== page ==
At Christmas, a Christmas tree is erected in the field in front of the main buildings. Although the crematorium is secular, a nativity scene is also placed near the chapel of remembrance.

Visiting[edit]

A map of the Gardens of Remembrance and some information on persons cremated here is available from the office. The staff are very helpful in finding a specific location. The columbaria are now locked, although they can still be visited (accompanied). There is also a tea room.[3]

Notable cremations[edit]

Ashes at Golders Green Crematorium[edit]

Among those whose ashes are retained or were scattered here, are:

Ashes taken elsewhere after cremation[edit]

Among those cremated here, but whose ashes are elsewhere, are:

Gallery[edit]

Scenes around Golders Green Crematorium
The Philipson Mausoleum by Edwin Lutyens 
The Smith Mausoleum by Paul Phipps 
The Memorial Garden 
The Children's Garden 
Memorial plaques to Marc Bolan and Keith Moon 
The statue of Ghanshyam Das Birla 
The Vase with the ashes of Sigmund and Martha Freud 
Urn with the ashes of Anna Pavlova 

References[edit]

  1. ^ a b c Golders green Crematorium
  2. ^ a b c d e Golders Green Crematorium - Register of Historic Parks and Gardens by English Heritage
  3. ^ a b c d Golders Green Crematorium - English Heritage Listed Buildings
  4. ^ Mausoleum To The Philipson Family, Golders Green Crematorium
  5. ^ Wall to Golders Green Crematorium and Attached Memorials and Gates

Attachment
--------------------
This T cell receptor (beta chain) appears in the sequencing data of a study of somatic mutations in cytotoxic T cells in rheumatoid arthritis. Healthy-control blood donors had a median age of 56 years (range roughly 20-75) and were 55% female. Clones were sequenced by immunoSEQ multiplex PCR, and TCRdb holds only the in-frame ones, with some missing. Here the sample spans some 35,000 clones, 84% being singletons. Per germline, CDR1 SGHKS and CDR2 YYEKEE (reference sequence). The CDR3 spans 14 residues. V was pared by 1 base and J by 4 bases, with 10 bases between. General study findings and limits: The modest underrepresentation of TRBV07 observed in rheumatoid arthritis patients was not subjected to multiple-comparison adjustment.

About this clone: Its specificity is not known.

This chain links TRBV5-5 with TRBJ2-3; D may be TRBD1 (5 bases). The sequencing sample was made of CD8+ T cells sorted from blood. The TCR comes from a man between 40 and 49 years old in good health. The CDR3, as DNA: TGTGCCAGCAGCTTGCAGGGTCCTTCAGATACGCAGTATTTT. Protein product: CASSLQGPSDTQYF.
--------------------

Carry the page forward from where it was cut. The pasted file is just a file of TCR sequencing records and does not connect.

6. ^ Martin Smith Maussoleum, Golders Green Crematorium
  7. ^ Golders Green Crematorium, Statue in the Grounds Titled Into The Silent Land
  8. ^ History of the Cremation Society of Great Britain
  9. ^ [1] Burial Locations VC Holders.
  10. ^ "CWGC Debt of Honour Register". 
  11. ^ a b c d Browse by Cemetery: Golders Green Crematorium at Find a Grave, page 1
  12. ^ Boris Vasilievich Anrep at Find a Grave
  13. ^ Pegaret Keeling 1915–2000
  14. ^ a b c d Browse by Cemetery: Golders Green Crematorium at Find a Grave, page 2
  15. ^ Eric Blom at Find a Grave
  16. ^ Enid Blyton at Find a Grave
  17. ^ Browse by Cemetery: Golders Green Crematorium at Find a Grave, page 3
  18. ^ a b c d e Browse by Cemetery: Golders Green Crematorium at Find a Grave, page 4
  19. ^ a b c d e Browse by Cemetery: Golders Green Crematorium at Find a Grave, page 5
  20. ^ Trompeter, Barbara. "Dunhill, Alfred (1872–1959)". Oxford Dictionary of National Biography. Oxford University Press. Retrieved 25 December 2013. 
  21. ^ a b c d e f g Browse by Cemetery: Golders Green Crematorium at Find a Grave, page 6
  22. ^ a b Younger, Coralie (2003). "Molly Fink". Wicked women of the Raj. Harper Collins. pp. 115–137. ISBN 978-81-7223-454-6. 
  23. ^ a b c d e f Browse by Cemetery: Golders Green Crematorium at Find a Grave, page 7
  24. ^ a b c d e f g Browse by Cemetery: Golders Green Crematorium at Find a Grave, page 8
  25. ^ a b c d e Browse by Cemetery: Golders Green Crematorium at Find a Grave, page 9
  26. ^ a b c d e f g h i Browse by Cemetery: Golders Green Crematorium at Find a Grave, page 10
  27. ^ Hal Moggridge: Jellicoe. In: H. C. G. Matthew, Brian Harrison (ed.): Oxford dictionary of national biography. From the earliest times to the year 2000. Vol. 29. Oxford University Press, Oxford/New York 2004, ISBN 0-19-861379-2, pp 921–924.
  28. ^ a b c d e f Browse by Cemetery: Golders Green Crematorium at Find a Grave, page 11
  29. ^ The Complete Peerage, Volume XIII - Peerage Creations 1901-1938. St Catherine Press. 1949. p. 362. 
  30. ^ a b c d e Browse by Cemetery: Golders Green Crematorium at Find a Grave, page 12